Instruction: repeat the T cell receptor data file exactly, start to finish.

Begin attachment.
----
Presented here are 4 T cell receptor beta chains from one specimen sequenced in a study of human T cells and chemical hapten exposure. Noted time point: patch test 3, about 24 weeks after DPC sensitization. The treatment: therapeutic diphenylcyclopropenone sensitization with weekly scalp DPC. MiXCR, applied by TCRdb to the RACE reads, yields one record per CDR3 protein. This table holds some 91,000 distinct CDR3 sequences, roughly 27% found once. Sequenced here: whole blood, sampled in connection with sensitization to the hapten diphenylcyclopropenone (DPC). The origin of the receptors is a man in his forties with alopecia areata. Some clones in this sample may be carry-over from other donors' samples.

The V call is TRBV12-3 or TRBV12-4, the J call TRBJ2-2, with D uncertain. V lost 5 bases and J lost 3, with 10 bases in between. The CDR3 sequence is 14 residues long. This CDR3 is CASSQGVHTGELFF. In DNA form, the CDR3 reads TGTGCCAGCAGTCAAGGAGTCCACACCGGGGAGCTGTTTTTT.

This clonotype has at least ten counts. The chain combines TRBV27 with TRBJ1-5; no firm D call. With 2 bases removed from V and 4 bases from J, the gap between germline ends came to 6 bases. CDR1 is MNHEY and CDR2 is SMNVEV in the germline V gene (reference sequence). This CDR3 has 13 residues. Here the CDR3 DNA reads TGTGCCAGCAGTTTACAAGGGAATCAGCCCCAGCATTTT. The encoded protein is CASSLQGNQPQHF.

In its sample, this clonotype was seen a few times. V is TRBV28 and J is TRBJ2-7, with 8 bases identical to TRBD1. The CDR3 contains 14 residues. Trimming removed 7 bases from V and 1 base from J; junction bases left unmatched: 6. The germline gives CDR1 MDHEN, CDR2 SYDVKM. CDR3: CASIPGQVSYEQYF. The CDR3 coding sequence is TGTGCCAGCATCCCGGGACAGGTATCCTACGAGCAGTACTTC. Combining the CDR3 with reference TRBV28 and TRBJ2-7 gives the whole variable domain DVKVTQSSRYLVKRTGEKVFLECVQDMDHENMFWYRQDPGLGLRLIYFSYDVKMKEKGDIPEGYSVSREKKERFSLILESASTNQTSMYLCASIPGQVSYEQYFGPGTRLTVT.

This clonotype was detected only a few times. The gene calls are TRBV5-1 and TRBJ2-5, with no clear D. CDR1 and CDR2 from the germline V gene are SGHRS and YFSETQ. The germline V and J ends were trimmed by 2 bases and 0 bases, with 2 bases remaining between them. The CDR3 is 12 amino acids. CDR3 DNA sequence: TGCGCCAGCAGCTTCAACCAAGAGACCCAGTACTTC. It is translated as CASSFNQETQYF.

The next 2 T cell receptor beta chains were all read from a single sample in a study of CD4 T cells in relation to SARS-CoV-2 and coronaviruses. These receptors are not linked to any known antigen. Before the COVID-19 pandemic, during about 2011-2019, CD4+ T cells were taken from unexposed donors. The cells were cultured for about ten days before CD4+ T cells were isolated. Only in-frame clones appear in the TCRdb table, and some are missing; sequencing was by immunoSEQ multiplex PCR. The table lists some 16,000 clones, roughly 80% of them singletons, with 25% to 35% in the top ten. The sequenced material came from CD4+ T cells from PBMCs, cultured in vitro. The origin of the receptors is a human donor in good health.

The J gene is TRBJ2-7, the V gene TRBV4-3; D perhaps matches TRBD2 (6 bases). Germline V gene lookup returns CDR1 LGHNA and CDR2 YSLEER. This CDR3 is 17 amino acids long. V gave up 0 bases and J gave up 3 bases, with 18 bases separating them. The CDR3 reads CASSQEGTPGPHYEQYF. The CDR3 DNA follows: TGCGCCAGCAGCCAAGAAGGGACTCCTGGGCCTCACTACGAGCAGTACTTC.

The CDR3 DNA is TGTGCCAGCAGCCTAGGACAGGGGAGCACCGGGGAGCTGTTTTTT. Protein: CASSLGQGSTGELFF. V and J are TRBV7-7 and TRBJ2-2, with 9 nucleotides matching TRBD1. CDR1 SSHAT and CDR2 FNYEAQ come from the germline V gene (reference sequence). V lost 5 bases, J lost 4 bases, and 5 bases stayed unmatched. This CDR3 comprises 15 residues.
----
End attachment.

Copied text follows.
Presented here are 4 T cell receptor beta chains from one specimen sequenced in a study of human T cells and chemical hapten exposure. Noted time point: patch test 3, about 24 weeks after DPC sensitization. The treatment: therapeutic diphenylcyclopropenone sensitization with weekly scalp DPC. MiXCR, applied by TCRdb to the RACE reads, yields one record per CDR3 protein. This table holds some 91,000 distinct CDR3 sequences, roughly 27% found once. Sequenced here: whole blood, sampled in connection with sensitization to the hapten diphenylcyclopropenone (DPC). The origin of the receptors is a man in his forties with alopecia areata. Some clones in this sample may be carry-over from other donors' samples.

The V call is TRBV12-3 or TRBV12-4, the J call TRBJ2-2, with D uncertain. V lost 5 bases and J lost 3, with 10 bases in between. The CDR3 sequence is 14 residues long. This CDR3 is CASSQGVHTGELFF. In DNA form, the CDR3 reads TGTGCCAGCAGTCAAGGAGTCCACACCGGGGAGCTGTTTTTT.

This clonotype has at least ten counts. The chain combines TRBV27 with TRBJ1-5; no firm D call. With 2 bases removed from V and 4 bases from J, the gap between germline ends came to 6 bases. CDR1 is MNHEY and CDR2 is SMNVEV in the germline V gene (reference sequence). This CDR3 has 13 residues. Here the CDR3 DNA reads TGTGCCAGCAGTTTACAAGGGAATCAGCCCCAGCATTTT. The encoded protein is CASSLQGNQPQHF.

In its sample, this clonotype was seen a few times. V is TRBV28 and J is TRBJ2-7, with 8 bases identical to TRBD1. The CDR3 contains 14 residues. Trimming removed 7 bases from V and 1 base from J; junction bases left unmatched: 6. The germline gives CDR1 MDHEN, CDR2 SYDVKM. CDR3: CASIPGQVSYEQYF. The CDR3 coding sequence is TGTGCCAGCATCCCGGGACAGGTATCCTACGAGCAGTACTTC. Combining the CDR3 with reference TRBV28 and TRBJ2-7 gives the whole variable domain DVKVTQSSRYLVKRTGEKVFLECVQDMDHENMFWYRQDPGLGLRLIYFSYDVKMKEKGDIPEGYSVSREKKERFSLILESASTNQTSMYLCASIPGQVSYEQYFGPGTRLTVT.

This clonotype was detected only a few times. The gene calls are TRBV5-1 and TRBJ2-5, with no clear D. CDR1 and CDR2 from the germline V gene are SGHRS and YFSETQ. The germline V and J ends were trimmed by 2 bases and 0 bases, with 2 bases remaining between them. The CDR3 is 12 amino acids. CDR3 DNA sequence: TGCGCCAGCAGCTTCAACCAAGAGACCCAGTACTTC. It is translated as CASSFNQETQYF.

The next 2 T cell receptor beta chains were all read from a single sample in a study of CD4 T cells in relation to SARS-CoV-2 and coronaviruses. These receptors are not linked to any known antigen. Before the COVID-19 pandemic, during about 2011-2019, CD4+ T cells were taken from unexposed donors. The cells were cultured for about ten days before CD4+ T cells were isolated. Only in-frame clones appear in the TCRdb table, and some are missing; sequencing was by immunoSEQ multiplex PCR. The table lists some 16,000 clones, roughly 80% of them singletons, with 25% to 35% in the top ten. The sequenced material came from CD4+ T cells from PBMCs, cultured in vitro. The origin of the receptors is a human donor in good health.

The J gene is TRBJ2-7, the V gene TRBV4-3; D perhaps matches TRBD2 (6 bases). Germline V gene lookup returns CDR1 LGHNA and CDR2 YSLEER. This CDR3 is 17 amino acids long. V gave up 0 bases and J gave up 3 bases, with 18 bases separating them. The CDR3 reads CASSQEGTPGPHYEQYF. The CDR3 DNA follows: TGCGCCAGCAGCCAAGAAGGGACTCCTGGGCCTCACTACGAGCAGTACTTC.

The CDR3 DNA is TGTGCCAGCAGCCTAGGACAGGGGAGCACCGGGGAGCTGTTTTTT. Protein: CASSLGQGSTGELFF. V and J are TRBV7-7 and TRBJ2-2, with 9 nucleotides matching TRBD1. CDR1 SSHAT and CDR2 FNYEAQ come from the germline V gene (reference sequence). V lost 5 bases, J lost 4 bases, and 5 bases stayed unmatched. This CDR3 comprises 15 residues.